Many of you may remember the “barroom brawl” (Andrew McCarthy’s inapt and condescending description) following the publication of Diana West’s book, American Betrayal: The Secret Assault on Our Nation’s Character. Mr. Evans was Diana West’s rock through the hell of an eerily leftist-like attempt to shame, blame, and cut her out of the herd. To this day, much of the mechanics of that attempt remain obscure, and more than strange.
When Frank Gaffney’s group, the Center for Security Policy, awarded Diana West its 2013 “Mightier Pen Award” it was Stan Evans, Diana’s mentor, who introduced her:
Now he is gone and this is a darker world than it already was.
The projects Stan Evans founded and in which he participated are either finished or diminished without his innate wisdom. Let us begin the sad task of sifting through those remains. Let us mourn and then begin again the unglamorous task of cleaning out the Augean stables known as our Political Right Wing.
The Sharon Statement of 1960 follows.
The Sharon Statement is the founding statement of principles of the Young Americans for Freedom. The views expressed in this statement, while not considered “traditional conservative principles” at the time, played a significant role in influencing Republican leaders in the 1980s.
IN THIS TIME of moral and political crisis, it is the responsibility of the youth of America to affirm certain eternal truths.
WE, as young conservatives, believe:
THAT foremost among the transcendent values is the individual’s use of his God-given free will, whence derives his right to be free from the restrictions of arbitrary force;
THAT liberty is indivisible, and that political freedom cannot long exist without economic freedom;
THAT the purpose of government is to protect those freedoms through the preservation of internal order, the provision of national defense, and the administration of justice;
THAT when government ventures beyond these rightful functions, it accumulates power, which tends to diminish order and liberty;
THAT the Constitution of the United States is the best arrangement yet devised for empowering government to fulfill its proper role, while restraining it from the concentration and abuse of power;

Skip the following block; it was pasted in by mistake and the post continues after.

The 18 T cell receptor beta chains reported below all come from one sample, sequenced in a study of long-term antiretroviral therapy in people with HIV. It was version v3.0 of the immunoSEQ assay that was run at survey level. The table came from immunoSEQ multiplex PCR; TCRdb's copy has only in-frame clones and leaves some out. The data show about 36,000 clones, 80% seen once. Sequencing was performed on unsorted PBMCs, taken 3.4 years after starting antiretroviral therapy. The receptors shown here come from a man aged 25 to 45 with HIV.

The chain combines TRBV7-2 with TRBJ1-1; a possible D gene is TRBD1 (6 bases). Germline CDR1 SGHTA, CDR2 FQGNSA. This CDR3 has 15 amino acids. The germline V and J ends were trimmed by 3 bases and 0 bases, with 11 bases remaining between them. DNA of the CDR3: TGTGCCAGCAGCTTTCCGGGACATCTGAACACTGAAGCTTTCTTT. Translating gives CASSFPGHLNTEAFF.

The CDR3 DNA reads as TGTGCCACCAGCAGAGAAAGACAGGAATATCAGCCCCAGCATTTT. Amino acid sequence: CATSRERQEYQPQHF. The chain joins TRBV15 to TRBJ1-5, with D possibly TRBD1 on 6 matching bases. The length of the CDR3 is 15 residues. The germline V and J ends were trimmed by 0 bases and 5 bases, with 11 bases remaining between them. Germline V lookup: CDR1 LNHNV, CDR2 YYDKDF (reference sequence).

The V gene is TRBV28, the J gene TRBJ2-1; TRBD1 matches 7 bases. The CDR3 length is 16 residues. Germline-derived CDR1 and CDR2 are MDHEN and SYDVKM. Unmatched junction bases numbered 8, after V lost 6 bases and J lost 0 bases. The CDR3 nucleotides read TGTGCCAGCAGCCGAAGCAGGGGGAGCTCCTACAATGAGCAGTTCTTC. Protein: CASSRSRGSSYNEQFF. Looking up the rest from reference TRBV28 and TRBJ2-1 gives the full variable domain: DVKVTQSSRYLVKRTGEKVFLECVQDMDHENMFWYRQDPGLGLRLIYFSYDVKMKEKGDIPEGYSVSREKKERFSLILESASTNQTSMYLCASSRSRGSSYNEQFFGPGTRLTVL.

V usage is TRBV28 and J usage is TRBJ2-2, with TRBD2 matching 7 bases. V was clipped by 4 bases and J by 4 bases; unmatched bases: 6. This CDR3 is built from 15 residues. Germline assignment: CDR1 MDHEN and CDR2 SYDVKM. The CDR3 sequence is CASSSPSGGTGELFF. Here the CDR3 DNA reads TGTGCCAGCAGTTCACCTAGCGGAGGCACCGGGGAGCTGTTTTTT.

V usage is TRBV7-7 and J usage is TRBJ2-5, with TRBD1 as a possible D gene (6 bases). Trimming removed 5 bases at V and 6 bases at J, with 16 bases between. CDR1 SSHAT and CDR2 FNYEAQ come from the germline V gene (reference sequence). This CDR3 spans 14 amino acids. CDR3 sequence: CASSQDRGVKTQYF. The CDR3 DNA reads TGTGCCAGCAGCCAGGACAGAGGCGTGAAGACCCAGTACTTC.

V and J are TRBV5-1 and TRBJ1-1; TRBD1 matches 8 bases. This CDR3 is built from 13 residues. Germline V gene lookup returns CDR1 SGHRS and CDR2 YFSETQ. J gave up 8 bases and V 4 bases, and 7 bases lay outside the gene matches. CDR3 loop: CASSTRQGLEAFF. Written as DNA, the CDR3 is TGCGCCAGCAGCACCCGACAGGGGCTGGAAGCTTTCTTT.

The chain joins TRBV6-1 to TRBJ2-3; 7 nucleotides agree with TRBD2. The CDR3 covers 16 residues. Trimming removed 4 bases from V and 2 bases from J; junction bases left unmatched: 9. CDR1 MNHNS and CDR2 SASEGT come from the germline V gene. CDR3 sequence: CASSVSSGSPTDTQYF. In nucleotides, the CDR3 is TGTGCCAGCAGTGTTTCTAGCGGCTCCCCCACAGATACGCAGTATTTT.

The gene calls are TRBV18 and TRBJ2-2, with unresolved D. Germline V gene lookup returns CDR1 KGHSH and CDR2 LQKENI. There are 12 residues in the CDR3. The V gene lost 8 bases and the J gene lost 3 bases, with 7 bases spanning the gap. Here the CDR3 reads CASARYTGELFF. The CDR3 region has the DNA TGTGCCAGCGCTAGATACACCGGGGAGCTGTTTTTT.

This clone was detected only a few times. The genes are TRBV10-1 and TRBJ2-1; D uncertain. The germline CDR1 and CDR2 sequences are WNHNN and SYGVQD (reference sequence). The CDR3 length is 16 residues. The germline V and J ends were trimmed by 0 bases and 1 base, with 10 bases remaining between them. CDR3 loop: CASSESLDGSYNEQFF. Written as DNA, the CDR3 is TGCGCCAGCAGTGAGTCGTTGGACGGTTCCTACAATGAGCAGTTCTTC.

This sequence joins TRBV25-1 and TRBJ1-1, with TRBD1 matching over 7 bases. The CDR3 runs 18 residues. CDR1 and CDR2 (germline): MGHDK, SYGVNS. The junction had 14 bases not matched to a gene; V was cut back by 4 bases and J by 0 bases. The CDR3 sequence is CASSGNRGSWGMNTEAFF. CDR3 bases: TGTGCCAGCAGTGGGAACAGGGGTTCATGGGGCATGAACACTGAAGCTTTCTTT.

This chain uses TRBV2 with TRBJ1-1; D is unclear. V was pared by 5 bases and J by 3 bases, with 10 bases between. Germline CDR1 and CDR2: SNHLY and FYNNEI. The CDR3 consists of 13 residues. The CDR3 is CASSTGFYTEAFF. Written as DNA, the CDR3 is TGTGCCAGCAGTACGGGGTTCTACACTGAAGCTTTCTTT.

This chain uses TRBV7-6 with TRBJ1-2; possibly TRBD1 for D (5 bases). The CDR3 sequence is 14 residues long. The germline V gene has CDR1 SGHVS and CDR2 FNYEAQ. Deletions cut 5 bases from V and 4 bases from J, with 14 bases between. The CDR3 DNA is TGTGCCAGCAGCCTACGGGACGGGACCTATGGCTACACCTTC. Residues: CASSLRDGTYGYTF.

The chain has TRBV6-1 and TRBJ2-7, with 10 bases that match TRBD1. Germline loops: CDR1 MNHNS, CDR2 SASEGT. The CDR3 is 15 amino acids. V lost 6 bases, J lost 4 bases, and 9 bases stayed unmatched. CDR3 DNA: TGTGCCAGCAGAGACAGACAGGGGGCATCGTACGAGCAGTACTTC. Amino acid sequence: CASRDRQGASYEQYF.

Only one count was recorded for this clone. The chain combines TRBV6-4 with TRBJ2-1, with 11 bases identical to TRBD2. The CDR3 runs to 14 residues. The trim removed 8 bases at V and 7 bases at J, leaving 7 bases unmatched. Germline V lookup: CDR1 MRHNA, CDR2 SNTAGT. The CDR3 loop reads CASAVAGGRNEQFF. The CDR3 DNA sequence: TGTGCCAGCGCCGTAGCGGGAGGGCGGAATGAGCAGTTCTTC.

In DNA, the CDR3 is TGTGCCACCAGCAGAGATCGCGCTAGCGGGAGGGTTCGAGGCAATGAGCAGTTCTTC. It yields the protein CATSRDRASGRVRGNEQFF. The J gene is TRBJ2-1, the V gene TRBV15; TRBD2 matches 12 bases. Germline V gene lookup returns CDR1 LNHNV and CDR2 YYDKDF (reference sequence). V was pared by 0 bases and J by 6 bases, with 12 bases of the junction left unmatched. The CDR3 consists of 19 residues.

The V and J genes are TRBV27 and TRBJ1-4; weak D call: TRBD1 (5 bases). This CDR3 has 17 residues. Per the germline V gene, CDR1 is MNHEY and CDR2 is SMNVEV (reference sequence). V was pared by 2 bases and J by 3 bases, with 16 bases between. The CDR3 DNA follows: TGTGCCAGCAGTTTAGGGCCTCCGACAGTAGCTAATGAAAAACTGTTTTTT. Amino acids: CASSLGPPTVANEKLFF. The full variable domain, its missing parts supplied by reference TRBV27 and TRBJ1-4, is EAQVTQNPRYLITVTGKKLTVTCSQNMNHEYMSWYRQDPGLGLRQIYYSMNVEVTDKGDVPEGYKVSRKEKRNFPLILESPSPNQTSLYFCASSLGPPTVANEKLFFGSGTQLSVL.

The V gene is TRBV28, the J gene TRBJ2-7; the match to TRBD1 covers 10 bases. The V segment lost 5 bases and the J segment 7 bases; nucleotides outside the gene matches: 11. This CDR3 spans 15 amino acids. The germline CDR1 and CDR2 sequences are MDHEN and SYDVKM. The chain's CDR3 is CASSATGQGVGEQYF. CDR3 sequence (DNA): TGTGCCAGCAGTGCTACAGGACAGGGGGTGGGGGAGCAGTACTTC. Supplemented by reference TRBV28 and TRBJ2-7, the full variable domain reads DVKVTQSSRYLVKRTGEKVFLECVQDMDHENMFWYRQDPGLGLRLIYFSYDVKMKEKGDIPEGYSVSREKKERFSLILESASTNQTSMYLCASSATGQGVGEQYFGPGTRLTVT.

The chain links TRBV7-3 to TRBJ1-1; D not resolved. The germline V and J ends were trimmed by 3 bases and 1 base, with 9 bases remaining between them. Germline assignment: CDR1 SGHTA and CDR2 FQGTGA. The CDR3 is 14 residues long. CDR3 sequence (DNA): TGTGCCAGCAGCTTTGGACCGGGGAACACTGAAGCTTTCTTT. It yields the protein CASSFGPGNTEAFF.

THAT the genius of the Constitution – the division of powers – is summed up in the clause that reserves primacy to the several states, or to the people in those spheres not specifically delegated to the Federal government;
THAT the market economy, allocating resources by the free play of supply and demand, is the single economic system compatible with the requirements of personal freedom and constitutional government, and that it is at the same time the most productive supplier of human needs;
THAT when government interferes with the work of the market economy, it tends to reduce the moral and physical strength of the nation, that when it takes from one to bestow on another, it diminishes the incentive of the first, the integrity of the second, and the moral autonomy of both;
THAT we will be free only so long as the national sovereignty of the United States is secure; that history shows periods of freedom are rare, and can exist only when free citizens concertedly defend their rights against all enemies…
THAT the forces of international Communism are, at present, the greatest single threat to these liberties;
THAT the United States should stress victory over, rather than coexistence with this menace; and
THAT American foreign policy must be judged by this criterion: does it serve the just interests of the United States?”
Note that the incubation period for these ideas to percolate down through the conservatives running for office — e.g., Ronald Reagan — was about twenty years. I don’t think we have the luxury of that much time now.
Rest in peace, Mr. Evans. You earned the full measure of our gratitude.